Small and medium enterprises account for 99.7 per cent of all active business enterprises in the Republic, employ 68 per cent of the workforce and generate just over half the State's annual turnover, according to the Central Statistics Office (CSO).
The CSO's Business in Ireland 2012 study provides an interesting snapshot of the importance of small business to the Irish economy.
Nonetheless, the study indicates that while SMEs employ almost seven in every ten workers, they account for less than half (46 per cent) of State’s gross value added (GVA), a key measure of income, reflecting the economy’s reliance on foreign multinationals.
In 2012, there were 185,500 active businesses in operation here, employing over 1.2 million workers. Significantly, over 90 per cent of these SME businesses were classified as “micro-enterprises” with less than 10 employees.
The services industry, which includes transportation, accommodation and food, publishing, telecommunications as well as legal and accounting activities, was by far the largest sector, accounting for 48.6 per cent of total enterprises and 43 per cent of employment.
The distribution sector, comprising retail and wholesale activity including the sale of vehicles, accounted for 22.8 per cent of total enterprises and 26.6 per cent of people employed.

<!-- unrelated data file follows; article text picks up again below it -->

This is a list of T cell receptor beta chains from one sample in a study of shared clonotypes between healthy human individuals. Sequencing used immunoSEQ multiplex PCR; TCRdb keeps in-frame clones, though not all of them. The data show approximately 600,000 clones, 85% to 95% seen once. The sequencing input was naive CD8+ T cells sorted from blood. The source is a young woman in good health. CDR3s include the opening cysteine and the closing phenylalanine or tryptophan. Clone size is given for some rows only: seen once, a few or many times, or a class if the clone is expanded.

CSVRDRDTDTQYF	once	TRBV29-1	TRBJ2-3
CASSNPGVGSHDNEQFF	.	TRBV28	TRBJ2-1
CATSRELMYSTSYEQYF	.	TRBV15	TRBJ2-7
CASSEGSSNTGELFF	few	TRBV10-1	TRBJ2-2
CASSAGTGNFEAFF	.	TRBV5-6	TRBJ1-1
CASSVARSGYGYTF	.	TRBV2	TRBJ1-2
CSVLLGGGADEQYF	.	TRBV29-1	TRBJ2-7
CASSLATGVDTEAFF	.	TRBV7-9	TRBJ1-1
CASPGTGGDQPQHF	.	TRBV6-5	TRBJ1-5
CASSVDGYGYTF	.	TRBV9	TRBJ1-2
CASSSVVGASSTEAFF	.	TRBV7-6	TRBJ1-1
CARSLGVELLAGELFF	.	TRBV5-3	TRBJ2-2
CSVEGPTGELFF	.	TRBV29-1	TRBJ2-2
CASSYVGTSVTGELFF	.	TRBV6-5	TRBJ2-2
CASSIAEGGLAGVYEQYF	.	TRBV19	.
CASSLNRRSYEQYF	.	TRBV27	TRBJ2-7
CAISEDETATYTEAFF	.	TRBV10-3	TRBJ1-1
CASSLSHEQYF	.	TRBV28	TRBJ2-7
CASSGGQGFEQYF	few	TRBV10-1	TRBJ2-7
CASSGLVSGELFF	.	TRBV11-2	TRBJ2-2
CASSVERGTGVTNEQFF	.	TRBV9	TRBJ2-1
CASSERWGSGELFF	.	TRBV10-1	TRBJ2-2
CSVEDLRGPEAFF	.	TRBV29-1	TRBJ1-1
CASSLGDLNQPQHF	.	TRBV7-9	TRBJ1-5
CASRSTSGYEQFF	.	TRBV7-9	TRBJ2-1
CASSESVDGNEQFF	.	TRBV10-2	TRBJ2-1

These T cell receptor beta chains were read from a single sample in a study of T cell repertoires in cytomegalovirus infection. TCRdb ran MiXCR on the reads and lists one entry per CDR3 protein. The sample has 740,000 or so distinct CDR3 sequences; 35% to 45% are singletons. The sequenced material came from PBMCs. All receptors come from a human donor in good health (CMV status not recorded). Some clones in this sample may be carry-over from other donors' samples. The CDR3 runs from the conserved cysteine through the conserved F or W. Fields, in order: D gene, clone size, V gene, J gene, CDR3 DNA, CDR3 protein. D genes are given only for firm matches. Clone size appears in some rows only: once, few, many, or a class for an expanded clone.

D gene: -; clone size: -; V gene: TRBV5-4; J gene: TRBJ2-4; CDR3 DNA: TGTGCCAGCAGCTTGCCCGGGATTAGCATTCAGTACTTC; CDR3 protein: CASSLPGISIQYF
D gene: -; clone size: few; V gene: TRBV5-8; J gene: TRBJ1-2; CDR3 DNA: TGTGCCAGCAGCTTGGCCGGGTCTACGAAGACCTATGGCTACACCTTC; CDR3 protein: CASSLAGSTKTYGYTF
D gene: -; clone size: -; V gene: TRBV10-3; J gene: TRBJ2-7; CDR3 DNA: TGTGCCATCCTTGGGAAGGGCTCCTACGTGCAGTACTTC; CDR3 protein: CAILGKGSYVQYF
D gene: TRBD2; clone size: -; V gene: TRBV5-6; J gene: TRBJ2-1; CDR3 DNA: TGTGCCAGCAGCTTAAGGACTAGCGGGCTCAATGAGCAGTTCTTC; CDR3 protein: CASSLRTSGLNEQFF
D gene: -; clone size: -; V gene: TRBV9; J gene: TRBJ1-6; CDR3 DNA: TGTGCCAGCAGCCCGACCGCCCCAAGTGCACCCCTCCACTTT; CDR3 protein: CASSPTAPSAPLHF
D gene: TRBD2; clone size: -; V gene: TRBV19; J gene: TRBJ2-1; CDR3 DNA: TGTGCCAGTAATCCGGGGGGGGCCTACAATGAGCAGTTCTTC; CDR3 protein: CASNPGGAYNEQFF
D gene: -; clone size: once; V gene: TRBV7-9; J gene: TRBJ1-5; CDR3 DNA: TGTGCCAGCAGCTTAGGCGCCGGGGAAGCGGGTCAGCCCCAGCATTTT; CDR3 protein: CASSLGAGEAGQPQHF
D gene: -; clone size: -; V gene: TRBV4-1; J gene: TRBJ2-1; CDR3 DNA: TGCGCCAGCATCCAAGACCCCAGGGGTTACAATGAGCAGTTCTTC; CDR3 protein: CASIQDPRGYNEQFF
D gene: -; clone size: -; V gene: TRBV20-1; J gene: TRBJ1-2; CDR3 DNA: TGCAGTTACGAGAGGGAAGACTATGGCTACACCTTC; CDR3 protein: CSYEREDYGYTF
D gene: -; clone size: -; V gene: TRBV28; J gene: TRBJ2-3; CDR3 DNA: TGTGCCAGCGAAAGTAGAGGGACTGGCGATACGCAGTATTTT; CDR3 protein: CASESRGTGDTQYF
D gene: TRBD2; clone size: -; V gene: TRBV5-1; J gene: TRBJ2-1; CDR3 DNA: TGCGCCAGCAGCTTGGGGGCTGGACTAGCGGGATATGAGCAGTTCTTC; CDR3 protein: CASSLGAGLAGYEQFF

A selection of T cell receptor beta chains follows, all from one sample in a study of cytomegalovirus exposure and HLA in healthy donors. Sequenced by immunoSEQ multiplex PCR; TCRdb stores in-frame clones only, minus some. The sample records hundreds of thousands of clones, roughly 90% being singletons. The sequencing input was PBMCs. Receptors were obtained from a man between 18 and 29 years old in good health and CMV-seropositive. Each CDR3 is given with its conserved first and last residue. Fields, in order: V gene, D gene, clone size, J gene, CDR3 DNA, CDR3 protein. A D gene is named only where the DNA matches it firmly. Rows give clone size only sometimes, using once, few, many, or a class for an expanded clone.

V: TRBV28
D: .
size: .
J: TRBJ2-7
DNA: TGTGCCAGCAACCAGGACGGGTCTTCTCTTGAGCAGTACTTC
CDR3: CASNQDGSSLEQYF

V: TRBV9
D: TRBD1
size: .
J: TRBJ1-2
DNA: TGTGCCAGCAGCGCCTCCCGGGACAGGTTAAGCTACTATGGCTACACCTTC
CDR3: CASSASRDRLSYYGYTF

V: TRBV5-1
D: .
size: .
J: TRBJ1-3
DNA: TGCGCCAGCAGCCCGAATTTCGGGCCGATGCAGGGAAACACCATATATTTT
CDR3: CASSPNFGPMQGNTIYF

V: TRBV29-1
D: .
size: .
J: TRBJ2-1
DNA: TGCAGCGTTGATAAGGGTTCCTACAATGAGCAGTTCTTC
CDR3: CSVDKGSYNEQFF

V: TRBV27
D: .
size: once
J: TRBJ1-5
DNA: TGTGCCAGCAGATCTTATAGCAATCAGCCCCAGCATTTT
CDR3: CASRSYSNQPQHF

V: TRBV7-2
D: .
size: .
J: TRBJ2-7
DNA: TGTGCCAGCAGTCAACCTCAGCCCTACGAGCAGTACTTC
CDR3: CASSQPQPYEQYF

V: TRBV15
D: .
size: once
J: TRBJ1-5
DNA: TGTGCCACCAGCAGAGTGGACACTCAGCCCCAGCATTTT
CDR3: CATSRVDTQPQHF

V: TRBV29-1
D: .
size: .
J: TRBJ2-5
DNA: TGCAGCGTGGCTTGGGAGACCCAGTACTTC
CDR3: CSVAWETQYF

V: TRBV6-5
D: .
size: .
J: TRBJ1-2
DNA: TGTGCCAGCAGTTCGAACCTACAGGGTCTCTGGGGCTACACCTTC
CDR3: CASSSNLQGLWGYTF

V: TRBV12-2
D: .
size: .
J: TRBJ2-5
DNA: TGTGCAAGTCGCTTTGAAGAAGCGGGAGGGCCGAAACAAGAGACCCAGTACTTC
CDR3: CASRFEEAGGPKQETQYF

The once robust construction sector accounted for 18.3 per cent of all enterprises but only 6.3 per cent of total people employed.
Conversely, industry, which includes manufacturing, accounted for 7.3 per cent of all enterprises and 16.2 per cent of employment.
The CSO’s figures also detail the impact recession has had on the SME sector.
Employment in SMEs fell from almost 1.09 million in 2007 to just over 829,000 in 2012, representing a drop of just under 25 per cent.
The sector that was impacted the most was construction where SME employment in 2012 was only 34.4 per cent of the 2007 level with over 140,300 job losses recorded during the five-year period.
Industry was also impacted quite heavily with SME employment in the sector falling to 74.1 per cent of the 2007 level, which corresponds to over almost 38,100 job losses.
The only sector where SME employment increased over the period was in the financial and insurance sector.
The report also details the business costs facing business enterprises.
In 2012, nearly €39.2 billion was paid in personnel costs by these enterprises. Almost €5.1 billion (13 per cent) was in the form of employers’ social security payments, for example employer’s contributions to the PRSI scheme, superannuation funds, PRSA’s and other pension schemes.
The percentage was higher for large enterprises at 14.6 per cent compared to SMEs at 11.9 per cent.
The report noted enterprises in Ireland paid a relatively low rate of employers’ social security payments at 13.4 per cent of personnel costs when compared to other European countries, with only five countries, including the UK at 13.1 per cent, that paid a rate lower than Ireland.
The report calculated profitability across all sectors in the economy was on average 15 per cent of turnover, with industry coming out as the most profitable sector with an operating surplus of 25.9 per cent of turnover followed by the construction which recorded a profitability level of 22.6 per cent.
Distribution was the least profitable with an operating surplus of 6.1 per cent.